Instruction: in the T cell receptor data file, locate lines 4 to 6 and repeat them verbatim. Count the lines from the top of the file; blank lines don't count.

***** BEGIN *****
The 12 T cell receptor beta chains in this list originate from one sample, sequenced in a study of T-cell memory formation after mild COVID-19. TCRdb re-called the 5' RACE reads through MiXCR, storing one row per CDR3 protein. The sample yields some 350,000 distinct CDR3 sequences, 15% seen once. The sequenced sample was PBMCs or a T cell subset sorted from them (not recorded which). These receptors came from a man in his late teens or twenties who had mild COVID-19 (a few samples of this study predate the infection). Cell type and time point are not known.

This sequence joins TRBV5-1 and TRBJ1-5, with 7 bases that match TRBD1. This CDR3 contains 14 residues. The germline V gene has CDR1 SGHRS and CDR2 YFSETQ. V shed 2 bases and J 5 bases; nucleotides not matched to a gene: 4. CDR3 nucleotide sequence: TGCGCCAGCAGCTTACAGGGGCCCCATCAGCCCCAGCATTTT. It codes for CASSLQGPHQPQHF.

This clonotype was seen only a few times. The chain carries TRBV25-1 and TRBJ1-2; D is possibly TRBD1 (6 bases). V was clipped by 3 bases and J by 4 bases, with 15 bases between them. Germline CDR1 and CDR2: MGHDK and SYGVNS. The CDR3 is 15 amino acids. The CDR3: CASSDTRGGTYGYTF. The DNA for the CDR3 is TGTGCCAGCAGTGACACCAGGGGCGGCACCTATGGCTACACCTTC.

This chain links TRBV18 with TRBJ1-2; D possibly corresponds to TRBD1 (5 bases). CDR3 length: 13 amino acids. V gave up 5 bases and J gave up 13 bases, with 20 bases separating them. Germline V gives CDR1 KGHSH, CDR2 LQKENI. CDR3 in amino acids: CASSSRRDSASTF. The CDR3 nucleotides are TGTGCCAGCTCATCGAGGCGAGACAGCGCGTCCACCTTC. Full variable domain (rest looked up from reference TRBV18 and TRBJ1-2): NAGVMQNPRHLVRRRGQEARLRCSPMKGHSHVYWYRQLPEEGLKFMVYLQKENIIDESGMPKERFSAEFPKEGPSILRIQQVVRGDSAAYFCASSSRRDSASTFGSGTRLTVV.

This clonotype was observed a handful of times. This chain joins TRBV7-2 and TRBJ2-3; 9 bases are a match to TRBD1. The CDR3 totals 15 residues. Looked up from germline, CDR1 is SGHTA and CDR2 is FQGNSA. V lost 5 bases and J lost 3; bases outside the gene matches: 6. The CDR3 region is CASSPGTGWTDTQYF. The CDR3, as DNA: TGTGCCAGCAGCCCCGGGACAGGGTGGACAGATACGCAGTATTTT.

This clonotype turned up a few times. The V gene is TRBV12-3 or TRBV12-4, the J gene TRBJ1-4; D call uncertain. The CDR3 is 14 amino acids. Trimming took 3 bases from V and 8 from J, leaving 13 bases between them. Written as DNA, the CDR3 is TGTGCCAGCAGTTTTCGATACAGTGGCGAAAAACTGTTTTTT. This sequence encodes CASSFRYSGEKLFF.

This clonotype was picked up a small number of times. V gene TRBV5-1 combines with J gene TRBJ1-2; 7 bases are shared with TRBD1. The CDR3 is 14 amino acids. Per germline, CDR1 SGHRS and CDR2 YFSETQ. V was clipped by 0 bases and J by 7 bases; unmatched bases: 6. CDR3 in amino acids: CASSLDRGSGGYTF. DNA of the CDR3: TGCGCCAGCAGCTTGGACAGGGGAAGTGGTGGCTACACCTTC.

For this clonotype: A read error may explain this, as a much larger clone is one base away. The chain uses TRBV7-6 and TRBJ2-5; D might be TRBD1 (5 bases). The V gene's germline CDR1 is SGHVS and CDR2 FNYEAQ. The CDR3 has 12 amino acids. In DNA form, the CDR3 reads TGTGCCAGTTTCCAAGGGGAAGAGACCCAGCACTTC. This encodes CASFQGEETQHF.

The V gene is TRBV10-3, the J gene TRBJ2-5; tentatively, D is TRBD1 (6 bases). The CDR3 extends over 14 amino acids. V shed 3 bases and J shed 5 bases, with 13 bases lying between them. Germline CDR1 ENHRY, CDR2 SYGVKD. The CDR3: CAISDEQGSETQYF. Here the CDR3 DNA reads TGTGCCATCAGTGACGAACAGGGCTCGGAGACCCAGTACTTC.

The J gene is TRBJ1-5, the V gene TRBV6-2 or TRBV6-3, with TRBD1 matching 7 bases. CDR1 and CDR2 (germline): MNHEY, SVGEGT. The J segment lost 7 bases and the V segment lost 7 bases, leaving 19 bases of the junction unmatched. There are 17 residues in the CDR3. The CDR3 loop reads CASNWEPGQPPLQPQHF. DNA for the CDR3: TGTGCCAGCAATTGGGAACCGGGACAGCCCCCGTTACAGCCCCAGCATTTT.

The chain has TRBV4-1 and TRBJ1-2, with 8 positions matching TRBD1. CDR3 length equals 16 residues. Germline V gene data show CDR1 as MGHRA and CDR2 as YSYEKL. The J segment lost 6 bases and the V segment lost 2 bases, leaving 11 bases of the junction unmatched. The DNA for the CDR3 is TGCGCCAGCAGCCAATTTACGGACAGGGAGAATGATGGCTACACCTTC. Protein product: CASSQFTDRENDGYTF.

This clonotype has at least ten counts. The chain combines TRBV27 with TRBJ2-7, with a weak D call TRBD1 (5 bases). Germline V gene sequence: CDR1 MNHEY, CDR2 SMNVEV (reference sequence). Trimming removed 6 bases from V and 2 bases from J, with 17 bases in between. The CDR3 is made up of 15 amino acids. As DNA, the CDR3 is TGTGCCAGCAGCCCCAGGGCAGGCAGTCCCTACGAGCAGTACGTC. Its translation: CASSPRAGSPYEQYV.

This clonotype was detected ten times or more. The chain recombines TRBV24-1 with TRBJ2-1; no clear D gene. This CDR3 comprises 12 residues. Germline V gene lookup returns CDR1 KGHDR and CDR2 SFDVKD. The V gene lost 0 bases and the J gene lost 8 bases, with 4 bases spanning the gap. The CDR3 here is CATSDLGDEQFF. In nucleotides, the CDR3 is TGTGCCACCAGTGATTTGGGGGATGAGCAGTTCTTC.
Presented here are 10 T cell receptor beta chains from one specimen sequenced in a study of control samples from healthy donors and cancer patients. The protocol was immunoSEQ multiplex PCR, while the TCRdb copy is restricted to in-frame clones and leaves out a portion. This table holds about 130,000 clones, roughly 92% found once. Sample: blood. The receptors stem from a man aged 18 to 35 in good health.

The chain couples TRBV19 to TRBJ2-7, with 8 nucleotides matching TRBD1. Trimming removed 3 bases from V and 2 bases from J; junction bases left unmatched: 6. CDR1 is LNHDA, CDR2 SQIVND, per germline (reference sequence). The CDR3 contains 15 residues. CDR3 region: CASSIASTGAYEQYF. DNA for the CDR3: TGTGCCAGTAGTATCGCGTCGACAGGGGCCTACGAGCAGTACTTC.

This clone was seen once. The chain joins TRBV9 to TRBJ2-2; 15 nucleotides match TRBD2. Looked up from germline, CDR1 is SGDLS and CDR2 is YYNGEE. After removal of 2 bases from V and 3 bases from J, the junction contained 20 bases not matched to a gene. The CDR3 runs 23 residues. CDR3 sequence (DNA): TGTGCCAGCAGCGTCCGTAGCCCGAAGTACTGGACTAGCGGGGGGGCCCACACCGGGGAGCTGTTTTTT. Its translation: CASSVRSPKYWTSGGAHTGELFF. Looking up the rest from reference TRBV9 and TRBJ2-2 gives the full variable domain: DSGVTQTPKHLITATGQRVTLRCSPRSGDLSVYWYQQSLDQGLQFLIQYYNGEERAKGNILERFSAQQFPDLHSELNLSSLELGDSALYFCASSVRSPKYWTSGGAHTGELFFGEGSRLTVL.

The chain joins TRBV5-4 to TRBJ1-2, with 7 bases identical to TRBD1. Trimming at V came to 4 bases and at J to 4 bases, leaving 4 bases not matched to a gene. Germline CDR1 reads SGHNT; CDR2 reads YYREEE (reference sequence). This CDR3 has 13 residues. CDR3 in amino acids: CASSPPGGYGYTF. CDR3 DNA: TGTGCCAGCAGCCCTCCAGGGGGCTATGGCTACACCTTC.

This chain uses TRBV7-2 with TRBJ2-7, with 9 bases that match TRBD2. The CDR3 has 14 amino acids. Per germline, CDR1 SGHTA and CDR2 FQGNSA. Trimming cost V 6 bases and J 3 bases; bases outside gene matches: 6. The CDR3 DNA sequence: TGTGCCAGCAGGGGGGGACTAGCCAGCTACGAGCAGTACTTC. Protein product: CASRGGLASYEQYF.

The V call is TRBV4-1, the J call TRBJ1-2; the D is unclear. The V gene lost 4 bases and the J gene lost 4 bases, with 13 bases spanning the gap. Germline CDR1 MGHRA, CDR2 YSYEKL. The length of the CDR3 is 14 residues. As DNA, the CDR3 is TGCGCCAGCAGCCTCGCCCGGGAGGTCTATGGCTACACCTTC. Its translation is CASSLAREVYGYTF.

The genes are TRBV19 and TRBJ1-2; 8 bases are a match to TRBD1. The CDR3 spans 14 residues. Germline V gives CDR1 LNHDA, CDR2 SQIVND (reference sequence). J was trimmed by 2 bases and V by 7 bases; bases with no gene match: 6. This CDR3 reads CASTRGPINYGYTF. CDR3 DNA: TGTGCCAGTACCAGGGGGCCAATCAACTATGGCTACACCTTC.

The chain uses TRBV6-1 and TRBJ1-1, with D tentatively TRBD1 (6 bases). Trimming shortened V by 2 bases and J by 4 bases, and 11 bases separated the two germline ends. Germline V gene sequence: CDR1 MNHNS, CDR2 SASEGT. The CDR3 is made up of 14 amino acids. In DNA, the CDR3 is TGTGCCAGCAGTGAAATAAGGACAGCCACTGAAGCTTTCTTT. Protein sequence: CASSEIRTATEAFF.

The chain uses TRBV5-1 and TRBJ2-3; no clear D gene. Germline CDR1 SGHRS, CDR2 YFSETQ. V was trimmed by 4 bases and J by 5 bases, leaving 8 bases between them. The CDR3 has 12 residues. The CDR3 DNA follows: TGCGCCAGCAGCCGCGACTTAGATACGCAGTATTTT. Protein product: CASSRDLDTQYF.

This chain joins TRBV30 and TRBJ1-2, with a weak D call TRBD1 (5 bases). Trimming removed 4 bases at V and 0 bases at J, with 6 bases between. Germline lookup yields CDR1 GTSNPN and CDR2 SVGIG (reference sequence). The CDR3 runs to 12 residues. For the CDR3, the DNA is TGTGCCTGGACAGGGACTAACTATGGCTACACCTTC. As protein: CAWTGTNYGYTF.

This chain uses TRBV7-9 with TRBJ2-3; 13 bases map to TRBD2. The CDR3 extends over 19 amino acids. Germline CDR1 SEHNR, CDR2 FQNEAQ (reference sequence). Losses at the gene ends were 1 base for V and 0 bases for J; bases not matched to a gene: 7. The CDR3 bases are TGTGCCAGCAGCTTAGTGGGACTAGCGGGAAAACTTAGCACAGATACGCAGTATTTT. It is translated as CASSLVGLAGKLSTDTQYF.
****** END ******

This chain links TRBV18 with TRBJ1-2; D possibly corresponds to TRBD1 (5 bases). CDR3 length: 13 amino acids. V gave up 5 bases and J gave up 13 bases, with 20 bases separating them. Germline V gives CDR1 KGHSH, CDR2 LQKENI. CDR3 in amino acids: CASSSRRDSASTF. The CDR3 nucleotides are TGTGCCAGCTCATCGAGGCGAGACAGCGCGTCCACCTTC. Full variable domain (rest looked up from reference TRBV18 and TRBJ1-2): NAGVMQNPRHLVRRRGQEARLRCSPMKGHSHVYWYRQLPEEGLKFMVYLQKENIIDESGMPKERFSAEFPKEGPSILRIQQVVRGDSAAYFCASSSRRDSASTFGSGTRLTVV.

This clonotype was observed a handful of times. This chain joins TRBV7-2 and TRBJ2-3; 9 bases are a match to TRBD1. The CDR3 totals 15 residues. Looked up from germline, CDR1 is SGHTA and CDR2 is FQGNSA. V lost 5 bases and J lost 3; bases outside the gene matches: 6. The CDR3 region is CASSPGTGWTDTQYF. The CDR3, as DNA: TGTGCCAGCAGCCCCGGGACAGGGTGGACAGATACGCAGTATTTT.

This clonotype turned up a few times. The V gene is TRBV12-3 or TRBV12-4, the J gene TRBJ1-4; D call uncertain. The CDR3 is 14 amino acids. Trimming took 3 bases from V and 8 from J, leaving 13 bases between them. Written as DNA, the CDR3 is TGTGCCAGCAGTTTTCGATACAGTGGCGAAAAACTGTTTTTT. This sequence encodes CASSFRYSGEKLFF.